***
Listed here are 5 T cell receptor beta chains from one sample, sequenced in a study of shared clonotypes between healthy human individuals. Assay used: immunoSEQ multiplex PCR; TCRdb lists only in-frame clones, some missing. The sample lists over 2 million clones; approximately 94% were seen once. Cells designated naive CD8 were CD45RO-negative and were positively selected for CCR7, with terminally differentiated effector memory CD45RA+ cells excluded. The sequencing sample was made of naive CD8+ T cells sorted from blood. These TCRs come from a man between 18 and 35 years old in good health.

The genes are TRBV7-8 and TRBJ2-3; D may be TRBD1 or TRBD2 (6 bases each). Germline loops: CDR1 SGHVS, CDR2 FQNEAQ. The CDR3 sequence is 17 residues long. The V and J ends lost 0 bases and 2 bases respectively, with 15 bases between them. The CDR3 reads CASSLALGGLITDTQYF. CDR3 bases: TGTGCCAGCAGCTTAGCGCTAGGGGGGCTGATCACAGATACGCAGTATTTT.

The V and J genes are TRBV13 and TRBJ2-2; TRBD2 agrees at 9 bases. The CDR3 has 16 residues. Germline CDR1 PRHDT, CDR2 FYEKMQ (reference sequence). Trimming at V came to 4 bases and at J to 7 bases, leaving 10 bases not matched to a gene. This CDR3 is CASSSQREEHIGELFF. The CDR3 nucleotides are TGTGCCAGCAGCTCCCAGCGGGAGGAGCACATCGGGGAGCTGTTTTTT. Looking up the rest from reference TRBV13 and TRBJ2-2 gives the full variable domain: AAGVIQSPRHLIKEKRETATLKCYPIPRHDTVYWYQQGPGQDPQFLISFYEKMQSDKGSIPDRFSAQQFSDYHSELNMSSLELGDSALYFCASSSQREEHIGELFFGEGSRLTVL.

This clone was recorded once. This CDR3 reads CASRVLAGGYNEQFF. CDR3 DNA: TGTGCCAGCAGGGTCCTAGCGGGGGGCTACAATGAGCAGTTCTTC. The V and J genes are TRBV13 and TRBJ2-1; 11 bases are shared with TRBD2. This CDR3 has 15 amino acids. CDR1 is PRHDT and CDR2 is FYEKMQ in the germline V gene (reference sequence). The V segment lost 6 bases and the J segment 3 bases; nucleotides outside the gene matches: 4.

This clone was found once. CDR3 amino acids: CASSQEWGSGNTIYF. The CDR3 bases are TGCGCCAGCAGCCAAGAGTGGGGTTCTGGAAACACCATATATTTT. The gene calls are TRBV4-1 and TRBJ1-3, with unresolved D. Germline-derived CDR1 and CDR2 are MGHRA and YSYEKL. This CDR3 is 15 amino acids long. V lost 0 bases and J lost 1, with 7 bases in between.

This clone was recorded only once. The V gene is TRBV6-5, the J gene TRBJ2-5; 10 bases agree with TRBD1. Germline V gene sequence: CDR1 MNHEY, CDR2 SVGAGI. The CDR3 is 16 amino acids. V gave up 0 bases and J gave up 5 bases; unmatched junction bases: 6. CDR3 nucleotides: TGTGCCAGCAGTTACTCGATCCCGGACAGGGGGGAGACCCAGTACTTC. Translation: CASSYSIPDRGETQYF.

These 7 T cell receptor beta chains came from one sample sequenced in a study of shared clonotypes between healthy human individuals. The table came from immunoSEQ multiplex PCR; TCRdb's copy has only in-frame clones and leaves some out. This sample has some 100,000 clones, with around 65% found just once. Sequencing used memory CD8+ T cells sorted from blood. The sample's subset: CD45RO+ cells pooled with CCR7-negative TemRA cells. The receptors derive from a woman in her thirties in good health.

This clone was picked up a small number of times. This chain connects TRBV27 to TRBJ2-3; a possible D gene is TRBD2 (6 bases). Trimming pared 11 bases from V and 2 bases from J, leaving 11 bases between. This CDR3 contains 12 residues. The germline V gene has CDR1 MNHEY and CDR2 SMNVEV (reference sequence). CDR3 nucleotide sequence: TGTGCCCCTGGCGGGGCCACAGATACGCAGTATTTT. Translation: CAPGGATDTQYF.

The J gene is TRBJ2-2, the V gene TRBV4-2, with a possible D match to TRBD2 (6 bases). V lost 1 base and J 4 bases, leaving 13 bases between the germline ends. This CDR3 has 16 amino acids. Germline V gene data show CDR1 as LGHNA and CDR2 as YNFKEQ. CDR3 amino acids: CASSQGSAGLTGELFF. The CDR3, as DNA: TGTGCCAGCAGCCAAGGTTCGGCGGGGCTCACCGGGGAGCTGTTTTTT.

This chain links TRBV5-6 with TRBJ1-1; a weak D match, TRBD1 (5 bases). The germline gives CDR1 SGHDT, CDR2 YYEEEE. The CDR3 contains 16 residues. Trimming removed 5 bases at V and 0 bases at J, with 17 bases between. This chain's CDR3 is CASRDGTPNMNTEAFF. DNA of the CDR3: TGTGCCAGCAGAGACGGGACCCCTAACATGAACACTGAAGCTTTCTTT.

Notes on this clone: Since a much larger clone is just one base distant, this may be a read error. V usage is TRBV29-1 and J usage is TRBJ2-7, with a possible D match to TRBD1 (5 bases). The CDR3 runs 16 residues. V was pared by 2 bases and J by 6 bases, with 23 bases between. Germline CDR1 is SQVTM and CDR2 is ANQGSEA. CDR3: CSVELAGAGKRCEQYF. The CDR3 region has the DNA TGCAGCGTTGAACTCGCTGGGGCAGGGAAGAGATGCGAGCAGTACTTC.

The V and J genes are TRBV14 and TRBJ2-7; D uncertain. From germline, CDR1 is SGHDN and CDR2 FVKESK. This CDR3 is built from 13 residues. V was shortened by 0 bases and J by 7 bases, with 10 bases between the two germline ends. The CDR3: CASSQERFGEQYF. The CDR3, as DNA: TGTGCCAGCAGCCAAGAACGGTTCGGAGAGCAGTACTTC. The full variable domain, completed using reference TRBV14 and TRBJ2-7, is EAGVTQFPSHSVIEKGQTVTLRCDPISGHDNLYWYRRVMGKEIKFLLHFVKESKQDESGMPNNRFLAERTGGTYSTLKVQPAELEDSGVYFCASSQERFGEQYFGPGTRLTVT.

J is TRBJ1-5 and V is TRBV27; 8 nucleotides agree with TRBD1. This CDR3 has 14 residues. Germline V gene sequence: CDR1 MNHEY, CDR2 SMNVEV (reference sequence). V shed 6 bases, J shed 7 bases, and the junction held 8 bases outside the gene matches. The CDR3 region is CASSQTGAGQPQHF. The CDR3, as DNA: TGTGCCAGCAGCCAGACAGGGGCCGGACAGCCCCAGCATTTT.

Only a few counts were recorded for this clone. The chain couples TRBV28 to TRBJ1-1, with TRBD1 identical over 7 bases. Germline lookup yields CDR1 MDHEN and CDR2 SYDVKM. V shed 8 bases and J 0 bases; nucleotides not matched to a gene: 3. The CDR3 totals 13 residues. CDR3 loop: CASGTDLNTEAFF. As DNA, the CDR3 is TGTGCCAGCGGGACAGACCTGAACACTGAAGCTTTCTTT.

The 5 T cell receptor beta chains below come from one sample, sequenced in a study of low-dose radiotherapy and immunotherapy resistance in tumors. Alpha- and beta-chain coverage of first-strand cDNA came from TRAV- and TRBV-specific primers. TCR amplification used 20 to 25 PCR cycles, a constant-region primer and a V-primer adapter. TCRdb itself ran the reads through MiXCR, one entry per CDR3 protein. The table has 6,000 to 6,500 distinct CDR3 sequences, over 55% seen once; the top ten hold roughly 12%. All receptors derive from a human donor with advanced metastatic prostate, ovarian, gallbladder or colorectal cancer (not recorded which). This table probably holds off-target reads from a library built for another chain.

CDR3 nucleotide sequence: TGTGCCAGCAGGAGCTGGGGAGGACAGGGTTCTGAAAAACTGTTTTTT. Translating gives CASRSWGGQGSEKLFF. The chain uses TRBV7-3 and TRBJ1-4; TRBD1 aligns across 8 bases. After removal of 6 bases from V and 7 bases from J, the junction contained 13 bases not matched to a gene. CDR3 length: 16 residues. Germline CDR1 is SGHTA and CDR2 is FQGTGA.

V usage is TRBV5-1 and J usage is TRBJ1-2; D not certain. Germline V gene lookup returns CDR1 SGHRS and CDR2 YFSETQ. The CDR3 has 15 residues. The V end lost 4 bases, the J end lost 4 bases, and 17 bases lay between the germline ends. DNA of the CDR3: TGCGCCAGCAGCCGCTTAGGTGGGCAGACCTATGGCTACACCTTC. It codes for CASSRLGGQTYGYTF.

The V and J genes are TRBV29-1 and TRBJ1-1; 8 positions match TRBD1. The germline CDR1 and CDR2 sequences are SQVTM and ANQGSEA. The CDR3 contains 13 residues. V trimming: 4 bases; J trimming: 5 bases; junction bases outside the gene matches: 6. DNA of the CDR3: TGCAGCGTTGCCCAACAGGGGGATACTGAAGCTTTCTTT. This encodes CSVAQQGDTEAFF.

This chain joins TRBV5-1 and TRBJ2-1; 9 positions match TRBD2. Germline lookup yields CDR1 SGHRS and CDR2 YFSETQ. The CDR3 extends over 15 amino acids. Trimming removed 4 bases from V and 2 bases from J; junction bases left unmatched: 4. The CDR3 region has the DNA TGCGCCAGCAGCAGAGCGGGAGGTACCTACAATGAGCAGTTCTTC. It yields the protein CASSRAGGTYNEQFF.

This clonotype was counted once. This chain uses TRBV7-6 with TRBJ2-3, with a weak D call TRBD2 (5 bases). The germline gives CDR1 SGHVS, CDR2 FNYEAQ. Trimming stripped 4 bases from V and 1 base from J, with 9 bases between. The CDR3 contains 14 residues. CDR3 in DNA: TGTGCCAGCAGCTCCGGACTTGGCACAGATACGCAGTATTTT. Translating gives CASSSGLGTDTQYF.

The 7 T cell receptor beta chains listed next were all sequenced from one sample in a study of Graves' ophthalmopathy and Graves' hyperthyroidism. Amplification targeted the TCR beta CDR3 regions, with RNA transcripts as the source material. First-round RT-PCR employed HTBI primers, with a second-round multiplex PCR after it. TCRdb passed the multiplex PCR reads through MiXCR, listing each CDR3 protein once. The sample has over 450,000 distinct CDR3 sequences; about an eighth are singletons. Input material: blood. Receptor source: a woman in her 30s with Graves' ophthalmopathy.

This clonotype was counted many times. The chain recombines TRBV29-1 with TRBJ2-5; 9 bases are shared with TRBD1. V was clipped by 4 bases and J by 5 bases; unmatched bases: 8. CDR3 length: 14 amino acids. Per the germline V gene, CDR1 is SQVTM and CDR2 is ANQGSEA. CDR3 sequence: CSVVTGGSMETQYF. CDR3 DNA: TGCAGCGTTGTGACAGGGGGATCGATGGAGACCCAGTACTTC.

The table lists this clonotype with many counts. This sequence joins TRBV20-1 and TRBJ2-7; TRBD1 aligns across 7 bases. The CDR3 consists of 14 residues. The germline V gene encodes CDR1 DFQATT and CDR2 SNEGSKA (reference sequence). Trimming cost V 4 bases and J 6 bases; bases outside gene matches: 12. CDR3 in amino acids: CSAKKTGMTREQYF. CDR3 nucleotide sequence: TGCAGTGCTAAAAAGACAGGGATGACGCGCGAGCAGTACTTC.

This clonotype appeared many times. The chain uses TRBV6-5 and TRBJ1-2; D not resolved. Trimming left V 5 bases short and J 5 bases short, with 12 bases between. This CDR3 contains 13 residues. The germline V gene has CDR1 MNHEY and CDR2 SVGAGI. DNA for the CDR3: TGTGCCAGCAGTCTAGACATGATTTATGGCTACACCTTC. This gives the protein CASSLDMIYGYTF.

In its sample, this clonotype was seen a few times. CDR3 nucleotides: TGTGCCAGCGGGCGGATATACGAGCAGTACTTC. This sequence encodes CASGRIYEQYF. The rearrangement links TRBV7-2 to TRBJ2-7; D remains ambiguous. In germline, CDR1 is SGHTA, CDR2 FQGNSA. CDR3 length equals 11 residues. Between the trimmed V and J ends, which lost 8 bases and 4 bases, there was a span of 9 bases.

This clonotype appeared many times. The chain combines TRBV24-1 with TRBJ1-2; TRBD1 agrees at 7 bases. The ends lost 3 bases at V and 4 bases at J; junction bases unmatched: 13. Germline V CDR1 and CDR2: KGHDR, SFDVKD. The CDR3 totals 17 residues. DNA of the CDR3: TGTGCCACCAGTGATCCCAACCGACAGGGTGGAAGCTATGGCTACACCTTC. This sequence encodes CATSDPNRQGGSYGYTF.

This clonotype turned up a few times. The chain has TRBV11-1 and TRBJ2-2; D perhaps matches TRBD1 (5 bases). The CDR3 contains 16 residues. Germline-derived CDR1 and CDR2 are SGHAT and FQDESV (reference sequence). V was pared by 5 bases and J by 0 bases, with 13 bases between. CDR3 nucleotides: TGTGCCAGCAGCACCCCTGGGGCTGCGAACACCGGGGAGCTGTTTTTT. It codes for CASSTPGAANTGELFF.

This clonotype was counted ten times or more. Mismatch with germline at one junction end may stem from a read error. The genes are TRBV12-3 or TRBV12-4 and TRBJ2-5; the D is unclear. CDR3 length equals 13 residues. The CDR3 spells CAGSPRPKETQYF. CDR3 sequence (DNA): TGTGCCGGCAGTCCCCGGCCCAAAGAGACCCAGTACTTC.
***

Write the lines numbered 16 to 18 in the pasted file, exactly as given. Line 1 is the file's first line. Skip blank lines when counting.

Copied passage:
CDR3 nucleotide sequence: TGTGCCAGCAGGAGCTGGGGAGGACAGGGTTCTGAAAAACTGTTTTTT. Translating gives CASRSWGGQGSEKLFF. The chain uses TRBV7-3 and TRBJ1-4; TRBD1 aligns across 8 bases. After removal of 6 bases from V and 7 bases from J, the junction contained 13 bases not matched to a gene. CDR3 length: 16 residues. Germline CDR1 is SGHTA and CDR2 is FQGTGA.

V usage is TRBV5-1 and J usage is TRBJ1-2; D not certain. Germline V gene lookup returns CDR1 SGHRS and CDR2 YFSETQ. The CDR3 has 15 residues. The V end lost 4 bases, the J end lost 4 bases, and 17 bases lay between the germline ends. DNA of the CDR3: TGCGCCAGCAGCCGCTTAGGTGGGCAGACCTATGGCTACACCTTC. It codes for CASSRLGGQTYGYTF.

The V and J genes are TRBV29-1 and TRBJ1-1; 8 positions match TRBD1. The germline CDR1 and CDR2 sequences are SQVTM and ANQGSEA. The CDR3 contains 13 residues. V trimming: 4 bases; J trimming: 5 bases; junction bases outside the gene matches: 6. DNA of the CDR3: TGCAGCGTTGCCCAACAGGGGGATACTGAAGCTTTCTTT. This encodes CSVAQQGDTEAFF.